Twenty to forty percent over ideal weight is considered mildly obese; 40- 100% over ideal weightis considered moderately obese; and 100% over ideal weight is considered severely, or morbidly, obese. More recent guidelines for obesity use a measurement called BMI (body mass index) which is the individual's weight multiplied by 703 and then divided by twice the height in inches. BMI of 25.9- 29 is considered overweight; BMI over 30 is considered obese. Measurements and comparisons of waist and hip circumference can also provide some information regarding risk factors associated with weight. The higher the ratio, the greater the chance forweight-associated complications. Calipers can be used to measure skin- fold thickness to determine whether tissue is muscle (lean) or adipose tissue (fat).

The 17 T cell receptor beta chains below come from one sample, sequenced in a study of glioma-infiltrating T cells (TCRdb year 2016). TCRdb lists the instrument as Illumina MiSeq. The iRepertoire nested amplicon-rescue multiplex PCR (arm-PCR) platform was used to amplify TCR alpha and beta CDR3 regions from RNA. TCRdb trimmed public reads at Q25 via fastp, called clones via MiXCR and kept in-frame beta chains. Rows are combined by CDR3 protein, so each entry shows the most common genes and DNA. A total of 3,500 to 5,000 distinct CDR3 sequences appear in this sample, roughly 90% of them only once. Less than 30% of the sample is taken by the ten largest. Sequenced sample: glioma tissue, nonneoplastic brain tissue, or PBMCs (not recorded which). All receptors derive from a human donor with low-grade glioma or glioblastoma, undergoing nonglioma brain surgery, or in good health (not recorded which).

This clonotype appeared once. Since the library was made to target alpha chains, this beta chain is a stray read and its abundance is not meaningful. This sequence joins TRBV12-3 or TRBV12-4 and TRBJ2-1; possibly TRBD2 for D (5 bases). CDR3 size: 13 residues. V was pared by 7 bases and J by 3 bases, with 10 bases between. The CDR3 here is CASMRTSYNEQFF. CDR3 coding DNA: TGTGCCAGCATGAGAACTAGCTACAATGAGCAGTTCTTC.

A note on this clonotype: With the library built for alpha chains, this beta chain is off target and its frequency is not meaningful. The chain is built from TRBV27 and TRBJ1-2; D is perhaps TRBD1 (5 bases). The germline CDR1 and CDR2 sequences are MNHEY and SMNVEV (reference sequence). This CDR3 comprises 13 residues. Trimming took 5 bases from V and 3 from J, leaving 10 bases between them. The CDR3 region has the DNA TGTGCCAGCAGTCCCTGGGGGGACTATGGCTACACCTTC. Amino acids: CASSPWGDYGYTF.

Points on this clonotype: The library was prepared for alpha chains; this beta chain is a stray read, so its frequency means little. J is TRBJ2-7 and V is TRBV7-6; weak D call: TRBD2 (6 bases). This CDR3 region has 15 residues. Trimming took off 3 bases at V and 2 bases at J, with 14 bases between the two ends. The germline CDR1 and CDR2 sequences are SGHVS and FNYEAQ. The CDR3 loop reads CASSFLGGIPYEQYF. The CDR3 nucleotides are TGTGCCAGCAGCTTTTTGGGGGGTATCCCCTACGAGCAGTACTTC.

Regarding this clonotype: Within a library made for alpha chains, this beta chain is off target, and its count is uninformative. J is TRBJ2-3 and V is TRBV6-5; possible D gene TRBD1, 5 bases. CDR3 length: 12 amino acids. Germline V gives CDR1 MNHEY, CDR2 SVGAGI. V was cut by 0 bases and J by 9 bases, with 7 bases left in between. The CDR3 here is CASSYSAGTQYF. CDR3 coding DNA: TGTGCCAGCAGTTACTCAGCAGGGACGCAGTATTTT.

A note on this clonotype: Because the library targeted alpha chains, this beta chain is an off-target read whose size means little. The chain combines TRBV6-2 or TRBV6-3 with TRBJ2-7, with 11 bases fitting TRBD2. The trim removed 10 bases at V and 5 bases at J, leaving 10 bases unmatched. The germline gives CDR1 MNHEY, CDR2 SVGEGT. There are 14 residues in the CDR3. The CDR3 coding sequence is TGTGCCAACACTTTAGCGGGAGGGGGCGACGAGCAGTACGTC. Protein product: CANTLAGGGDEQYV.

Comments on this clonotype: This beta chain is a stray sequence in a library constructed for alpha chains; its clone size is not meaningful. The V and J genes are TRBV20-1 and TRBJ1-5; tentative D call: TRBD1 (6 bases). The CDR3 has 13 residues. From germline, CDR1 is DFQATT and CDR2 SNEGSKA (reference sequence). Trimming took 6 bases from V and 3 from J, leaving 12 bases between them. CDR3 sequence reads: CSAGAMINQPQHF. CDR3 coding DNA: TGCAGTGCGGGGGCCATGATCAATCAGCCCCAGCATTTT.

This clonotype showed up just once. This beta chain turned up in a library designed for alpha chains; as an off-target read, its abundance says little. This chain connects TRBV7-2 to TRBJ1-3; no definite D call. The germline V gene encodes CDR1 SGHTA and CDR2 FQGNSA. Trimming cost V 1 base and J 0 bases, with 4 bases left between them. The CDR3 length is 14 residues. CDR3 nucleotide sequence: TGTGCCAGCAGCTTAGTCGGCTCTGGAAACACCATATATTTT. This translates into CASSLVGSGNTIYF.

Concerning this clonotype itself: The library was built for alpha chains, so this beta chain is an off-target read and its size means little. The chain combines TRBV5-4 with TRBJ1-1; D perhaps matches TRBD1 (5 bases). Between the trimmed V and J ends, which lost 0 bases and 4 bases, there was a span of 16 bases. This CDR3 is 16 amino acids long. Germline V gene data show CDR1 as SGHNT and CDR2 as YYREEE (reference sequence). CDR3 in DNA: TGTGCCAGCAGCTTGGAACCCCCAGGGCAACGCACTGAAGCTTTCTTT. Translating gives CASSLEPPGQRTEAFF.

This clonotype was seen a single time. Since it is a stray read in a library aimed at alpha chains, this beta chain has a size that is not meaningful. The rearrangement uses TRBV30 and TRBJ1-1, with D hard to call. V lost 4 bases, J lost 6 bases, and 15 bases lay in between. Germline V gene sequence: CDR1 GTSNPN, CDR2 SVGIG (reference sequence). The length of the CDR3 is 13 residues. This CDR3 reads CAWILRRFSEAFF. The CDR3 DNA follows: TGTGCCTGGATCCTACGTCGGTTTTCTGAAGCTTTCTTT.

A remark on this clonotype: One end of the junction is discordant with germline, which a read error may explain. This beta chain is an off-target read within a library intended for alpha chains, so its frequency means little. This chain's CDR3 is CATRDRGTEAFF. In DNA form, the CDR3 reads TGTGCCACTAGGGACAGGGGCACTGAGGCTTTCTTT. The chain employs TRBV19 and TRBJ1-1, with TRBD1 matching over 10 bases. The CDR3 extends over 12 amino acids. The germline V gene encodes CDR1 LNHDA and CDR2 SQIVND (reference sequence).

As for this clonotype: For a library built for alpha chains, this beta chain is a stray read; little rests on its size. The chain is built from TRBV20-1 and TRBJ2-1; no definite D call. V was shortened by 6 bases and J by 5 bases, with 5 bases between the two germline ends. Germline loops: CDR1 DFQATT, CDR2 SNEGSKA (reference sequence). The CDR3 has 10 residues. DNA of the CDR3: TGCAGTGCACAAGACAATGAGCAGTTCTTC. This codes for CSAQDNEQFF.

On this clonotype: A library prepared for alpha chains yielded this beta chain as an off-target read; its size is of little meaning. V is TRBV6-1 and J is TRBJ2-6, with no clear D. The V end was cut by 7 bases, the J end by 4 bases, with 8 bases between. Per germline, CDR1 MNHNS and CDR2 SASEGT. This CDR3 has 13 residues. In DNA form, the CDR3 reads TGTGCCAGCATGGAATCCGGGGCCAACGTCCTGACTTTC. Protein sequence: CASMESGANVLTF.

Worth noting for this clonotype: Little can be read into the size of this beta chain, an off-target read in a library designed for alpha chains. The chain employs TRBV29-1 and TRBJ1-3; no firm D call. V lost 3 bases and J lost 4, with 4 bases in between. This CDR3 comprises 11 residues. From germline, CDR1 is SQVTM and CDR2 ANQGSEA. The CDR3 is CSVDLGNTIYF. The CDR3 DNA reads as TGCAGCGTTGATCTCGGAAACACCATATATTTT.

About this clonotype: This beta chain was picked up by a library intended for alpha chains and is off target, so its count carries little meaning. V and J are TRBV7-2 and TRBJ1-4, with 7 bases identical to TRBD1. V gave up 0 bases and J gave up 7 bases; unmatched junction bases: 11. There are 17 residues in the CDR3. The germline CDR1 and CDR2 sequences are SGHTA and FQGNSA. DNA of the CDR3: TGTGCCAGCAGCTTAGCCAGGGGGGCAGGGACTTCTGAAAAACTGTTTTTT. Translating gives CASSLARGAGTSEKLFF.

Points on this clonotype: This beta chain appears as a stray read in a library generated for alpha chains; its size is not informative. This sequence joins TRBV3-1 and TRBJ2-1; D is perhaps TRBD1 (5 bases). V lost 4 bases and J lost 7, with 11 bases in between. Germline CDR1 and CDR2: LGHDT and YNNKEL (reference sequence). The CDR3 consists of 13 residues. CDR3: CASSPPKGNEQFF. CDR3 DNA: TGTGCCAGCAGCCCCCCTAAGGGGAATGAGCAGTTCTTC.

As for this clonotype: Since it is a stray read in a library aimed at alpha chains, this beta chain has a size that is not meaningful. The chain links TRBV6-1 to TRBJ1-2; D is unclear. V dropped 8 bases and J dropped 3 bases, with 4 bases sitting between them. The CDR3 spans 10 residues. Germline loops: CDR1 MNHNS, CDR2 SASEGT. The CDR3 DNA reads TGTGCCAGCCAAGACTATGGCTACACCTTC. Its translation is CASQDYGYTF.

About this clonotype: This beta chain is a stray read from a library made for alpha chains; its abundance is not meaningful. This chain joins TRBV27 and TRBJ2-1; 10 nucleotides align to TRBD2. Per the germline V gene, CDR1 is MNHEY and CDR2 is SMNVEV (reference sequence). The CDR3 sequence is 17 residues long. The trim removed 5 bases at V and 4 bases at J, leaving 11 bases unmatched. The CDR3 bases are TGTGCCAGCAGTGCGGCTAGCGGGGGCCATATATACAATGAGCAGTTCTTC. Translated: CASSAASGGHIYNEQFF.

Much concern has been generated about the increasing incidence of obesity among Americans. Some studies have noted an increase from 12% to 18% occurring between 1991 and 1998. Other studies have actually estimated that a full 50% of all Americans are overweight. The World HealthOrganization terms obesity a worldwide epidemic, and the diseases which can occur due to obesity are becoming increasingly prevalent.
Obesity affects quality of individual patient care, the strain the healthcare system must endure to adjust, possible health insurance coverage, and nearly every organ in the body. People with obesity often have other health problems, including diabetes, heart disease, certain tumors and cancers, and psychiatric disorders. However, the role of obesity in orthopedic conditions and their treatment is less well-publicized.